An Analysis of Plato’s Allegory of the Cave
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‘The Analogy of the Cave tells us nothing about reality’ Discuss. (10) Initially, I would say that Plato’s Allegory of the Cave doesn’t tell us anything about reality, and by doing so I would have to agree with the statement. My reasoning for this is straightforward and simple, Plato implies that the senses are completely useless, and by doing so he also implies that empiricist ways are also useless for they rely solely upon the senses. This shows to us that the Plato’s allegory cannot tell us anything about reality as we have survived for millions of years by using empiricist techniques, or more specifically the senses. It would simply be impossible for us to live without them. These senses are sight, hearing, taste, smell and touch, and Plato claims that in order to understand reality we mustn’t use them, instead relying on rationalist techniques like logic and reason, this, in some circumstances couldn’t tell us a thing about reality.
An example of this would be that we cannot gain all of our knowledge through thinking alone. For example, I could think of a fruit like an apple or banana and I could think of what it would possibly taste like, however, you wouldn’t be able to imagine the taste, this simply isn’t possible. We couldn’t just think that bananas or apples taste delicious because we don’t actually know how they would taste without actually eating it, and if we were to do this we would have to rely on the sense of taste, an empiricist sense, this clearly shows how the Analogy of the Cave cannot possibly tell us anything about reality as humanity relies on empiricism for the most basic of tasks as my example above clearly shows. Of course that isn’t to say that one may not counter my argument would be the universal and eternal nature of rationalist thought enabling everyone to use it to come to exact same conclusion. This can be shown if we return back to Plato’s allegory.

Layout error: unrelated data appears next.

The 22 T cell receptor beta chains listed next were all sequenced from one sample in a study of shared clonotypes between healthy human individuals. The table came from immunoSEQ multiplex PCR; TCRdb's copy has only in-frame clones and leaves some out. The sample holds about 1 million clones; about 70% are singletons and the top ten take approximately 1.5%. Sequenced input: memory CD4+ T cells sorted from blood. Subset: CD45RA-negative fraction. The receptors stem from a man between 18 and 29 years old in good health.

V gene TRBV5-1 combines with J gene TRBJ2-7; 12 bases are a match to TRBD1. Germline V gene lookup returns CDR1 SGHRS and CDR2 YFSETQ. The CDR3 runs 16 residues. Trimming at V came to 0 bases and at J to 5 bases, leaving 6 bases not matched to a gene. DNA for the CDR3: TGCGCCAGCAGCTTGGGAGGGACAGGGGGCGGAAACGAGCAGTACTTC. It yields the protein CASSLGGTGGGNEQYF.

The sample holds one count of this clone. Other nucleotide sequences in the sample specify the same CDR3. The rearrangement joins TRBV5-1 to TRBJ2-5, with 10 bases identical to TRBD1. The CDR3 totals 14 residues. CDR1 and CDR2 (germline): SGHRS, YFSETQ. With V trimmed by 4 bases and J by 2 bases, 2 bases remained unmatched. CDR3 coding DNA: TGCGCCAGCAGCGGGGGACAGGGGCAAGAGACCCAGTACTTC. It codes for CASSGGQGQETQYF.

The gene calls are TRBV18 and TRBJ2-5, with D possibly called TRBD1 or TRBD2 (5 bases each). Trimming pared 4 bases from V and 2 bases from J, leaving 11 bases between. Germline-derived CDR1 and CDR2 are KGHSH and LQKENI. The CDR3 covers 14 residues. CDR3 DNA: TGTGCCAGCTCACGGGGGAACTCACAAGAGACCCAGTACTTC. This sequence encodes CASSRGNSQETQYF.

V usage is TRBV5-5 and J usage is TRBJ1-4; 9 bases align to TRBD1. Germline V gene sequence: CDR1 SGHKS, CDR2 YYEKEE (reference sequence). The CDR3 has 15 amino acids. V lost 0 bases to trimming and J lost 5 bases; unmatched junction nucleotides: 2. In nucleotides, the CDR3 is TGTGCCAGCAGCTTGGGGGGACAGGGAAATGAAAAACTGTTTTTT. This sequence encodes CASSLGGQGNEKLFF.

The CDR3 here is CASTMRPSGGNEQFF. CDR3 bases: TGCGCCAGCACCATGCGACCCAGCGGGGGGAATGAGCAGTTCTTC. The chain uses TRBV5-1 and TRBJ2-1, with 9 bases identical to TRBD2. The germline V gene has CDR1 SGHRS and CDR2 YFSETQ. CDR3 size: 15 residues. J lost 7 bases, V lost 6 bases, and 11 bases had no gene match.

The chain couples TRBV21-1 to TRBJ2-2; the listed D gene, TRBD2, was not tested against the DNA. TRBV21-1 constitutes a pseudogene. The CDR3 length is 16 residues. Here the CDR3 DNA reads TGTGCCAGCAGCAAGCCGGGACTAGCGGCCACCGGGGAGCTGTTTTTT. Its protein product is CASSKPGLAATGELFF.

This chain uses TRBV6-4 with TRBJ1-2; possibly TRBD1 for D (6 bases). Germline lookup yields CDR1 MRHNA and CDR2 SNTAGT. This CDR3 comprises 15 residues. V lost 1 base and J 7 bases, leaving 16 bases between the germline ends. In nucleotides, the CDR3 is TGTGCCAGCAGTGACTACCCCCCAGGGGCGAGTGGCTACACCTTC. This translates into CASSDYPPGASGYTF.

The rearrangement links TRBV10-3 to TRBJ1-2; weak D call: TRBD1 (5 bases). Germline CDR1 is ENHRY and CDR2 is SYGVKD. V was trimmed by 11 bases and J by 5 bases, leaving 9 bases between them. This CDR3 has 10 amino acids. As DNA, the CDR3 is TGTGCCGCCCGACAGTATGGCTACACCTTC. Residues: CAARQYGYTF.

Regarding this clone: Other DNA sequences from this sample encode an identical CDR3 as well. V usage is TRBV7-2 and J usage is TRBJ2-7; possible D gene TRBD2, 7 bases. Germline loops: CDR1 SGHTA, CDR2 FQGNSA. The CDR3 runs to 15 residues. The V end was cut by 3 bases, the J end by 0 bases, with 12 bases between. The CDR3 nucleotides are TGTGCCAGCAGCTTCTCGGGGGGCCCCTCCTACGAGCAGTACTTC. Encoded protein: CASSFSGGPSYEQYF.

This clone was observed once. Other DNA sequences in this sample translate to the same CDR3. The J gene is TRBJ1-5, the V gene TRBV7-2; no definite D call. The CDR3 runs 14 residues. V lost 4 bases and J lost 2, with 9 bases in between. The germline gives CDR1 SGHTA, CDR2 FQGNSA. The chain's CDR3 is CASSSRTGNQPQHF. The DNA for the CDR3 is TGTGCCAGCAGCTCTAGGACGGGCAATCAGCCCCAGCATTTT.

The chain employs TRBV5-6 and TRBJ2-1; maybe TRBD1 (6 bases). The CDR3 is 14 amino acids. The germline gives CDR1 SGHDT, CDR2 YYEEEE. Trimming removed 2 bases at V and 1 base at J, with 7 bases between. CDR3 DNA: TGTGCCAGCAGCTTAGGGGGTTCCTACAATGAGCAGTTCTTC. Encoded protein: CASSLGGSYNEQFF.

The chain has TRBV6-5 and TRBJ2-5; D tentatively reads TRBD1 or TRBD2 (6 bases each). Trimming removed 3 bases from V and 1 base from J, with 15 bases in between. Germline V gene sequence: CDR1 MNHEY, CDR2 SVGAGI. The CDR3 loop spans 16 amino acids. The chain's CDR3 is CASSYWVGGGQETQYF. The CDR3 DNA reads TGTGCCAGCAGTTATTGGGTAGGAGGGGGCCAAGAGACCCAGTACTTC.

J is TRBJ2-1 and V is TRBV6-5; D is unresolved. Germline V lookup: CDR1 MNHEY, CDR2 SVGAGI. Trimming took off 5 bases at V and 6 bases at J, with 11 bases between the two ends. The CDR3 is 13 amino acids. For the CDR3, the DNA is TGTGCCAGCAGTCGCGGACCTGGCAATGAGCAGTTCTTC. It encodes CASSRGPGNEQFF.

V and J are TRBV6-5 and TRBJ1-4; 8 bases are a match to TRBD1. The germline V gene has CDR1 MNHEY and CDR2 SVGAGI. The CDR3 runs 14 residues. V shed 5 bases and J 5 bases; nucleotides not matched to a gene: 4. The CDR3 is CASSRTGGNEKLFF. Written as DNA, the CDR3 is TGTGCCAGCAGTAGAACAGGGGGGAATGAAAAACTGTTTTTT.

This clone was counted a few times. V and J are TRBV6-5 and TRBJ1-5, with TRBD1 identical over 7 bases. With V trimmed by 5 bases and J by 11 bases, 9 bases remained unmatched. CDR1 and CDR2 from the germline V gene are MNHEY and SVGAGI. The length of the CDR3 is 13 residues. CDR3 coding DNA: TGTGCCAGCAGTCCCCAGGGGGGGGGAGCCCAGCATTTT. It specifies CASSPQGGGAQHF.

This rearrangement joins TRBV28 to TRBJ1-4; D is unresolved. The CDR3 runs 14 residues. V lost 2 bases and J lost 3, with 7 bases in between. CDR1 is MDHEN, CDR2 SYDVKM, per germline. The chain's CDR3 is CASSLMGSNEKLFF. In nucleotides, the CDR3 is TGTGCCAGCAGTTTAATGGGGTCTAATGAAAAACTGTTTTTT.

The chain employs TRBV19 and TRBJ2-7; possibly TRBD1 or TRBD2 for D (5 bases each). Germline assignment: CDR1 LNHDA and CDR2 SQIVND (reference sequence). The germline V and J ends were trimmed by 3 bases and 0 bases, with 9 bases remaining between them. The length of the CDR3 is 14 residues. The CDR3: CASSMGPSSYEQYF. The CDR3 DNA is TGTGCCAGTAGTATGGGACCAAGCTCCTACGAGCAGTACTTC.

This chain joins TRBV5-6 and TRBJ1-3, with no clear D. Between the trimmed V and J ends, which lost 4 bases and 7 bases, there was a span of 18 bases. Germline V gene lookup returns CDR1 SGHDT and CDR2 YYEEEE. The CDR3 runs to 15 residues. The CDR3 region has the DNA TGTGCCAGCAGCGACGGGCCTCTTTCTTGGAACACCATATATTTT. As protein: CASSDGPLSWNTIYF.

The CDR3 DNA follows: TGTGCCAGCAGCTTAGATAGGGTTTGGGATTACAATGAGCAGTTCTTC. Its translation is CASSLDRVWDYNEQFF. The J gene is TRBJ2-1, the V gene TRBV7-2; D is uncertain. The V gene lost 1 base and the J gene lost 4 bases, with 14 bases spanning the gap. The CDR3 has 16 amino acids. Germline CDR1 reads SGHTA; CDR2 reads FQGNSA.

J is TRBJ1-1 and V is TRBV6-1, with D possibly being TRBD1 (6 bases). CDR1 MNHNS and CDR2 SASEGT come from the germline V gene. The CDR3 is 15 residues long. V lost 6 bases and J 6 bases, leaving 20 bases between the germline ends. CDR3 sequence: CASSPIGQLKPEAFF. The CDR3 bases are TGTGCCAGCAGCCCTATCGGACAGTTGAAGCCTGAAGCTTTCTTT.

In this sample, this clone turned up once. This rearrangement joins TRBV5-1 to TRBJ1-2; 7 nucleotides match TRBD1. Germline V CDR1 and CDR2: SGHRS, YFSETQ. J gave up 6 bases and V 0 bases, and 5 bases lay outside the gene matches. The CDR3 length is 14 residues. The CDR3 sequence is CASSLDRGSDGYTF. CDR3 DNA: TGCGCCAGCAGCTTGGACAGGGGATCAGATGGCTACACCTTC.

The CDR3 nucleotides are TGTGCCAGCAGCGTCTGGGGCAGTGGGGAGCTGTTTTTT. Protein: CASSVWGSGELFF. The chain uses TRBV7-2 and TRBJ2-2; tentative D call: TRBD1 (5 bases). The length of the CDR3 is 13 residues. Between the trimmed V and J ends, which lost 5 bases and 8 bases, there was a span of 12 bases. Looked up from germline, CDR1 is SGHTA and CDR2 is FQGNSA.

After having escaped from the dark, shadow infested realm the prisoner returns to the others in the cave to let them know of his discovery of the outside world, telling them of the illusion they are under. Telling the cave dwellers that you have come upon a certain level of truth beyond the appearances that they have come to know as reflections of truth. With logic and reason on your side, you may incite people to reject the shadows; you may even persuade some people to leave the cave with you. You can successfully reason-away their blind assumptions but it would be a far greater challenge to say what reality is, in essence.